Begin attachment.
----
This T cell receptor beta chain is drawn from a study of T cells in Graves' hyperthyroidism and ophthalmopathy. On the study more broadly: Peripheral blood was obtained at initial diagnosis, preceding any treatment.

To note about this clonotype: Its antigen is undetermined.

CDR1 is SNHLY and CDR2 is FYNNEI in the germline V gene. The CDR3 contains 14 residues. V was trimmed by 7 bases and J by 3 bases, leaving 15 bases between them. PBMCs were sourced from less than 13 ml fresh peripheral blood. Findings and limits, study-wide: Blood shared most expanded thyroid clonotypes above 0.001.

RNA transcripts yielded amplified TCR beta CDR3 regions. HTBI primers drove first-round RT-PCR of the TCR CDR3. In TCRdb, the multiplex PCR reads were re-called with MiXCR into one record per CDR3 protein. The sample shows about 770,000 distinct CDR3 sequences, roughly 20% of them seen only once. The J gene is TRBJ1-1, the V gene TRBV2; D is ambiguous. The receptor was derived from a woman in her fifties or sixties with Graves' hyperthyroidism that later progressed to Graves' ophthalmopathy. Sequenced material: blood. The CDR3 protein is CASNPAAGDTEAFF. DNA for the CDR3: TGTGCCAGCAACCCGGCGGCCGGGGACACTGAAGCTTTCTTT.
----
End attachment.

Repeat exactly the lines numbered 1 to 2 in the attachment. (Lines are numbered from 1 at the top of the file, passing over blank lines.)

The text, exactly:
This T cell receptor beta chain is drawn from a study of T cells in Graves' hyperthyroidism and ophthalmopathy. On the study more broadly: Peripheral blood was obtained at initial diagnosis, preceding any treatment.

To note about this clonotype: Its antigen is undetermined.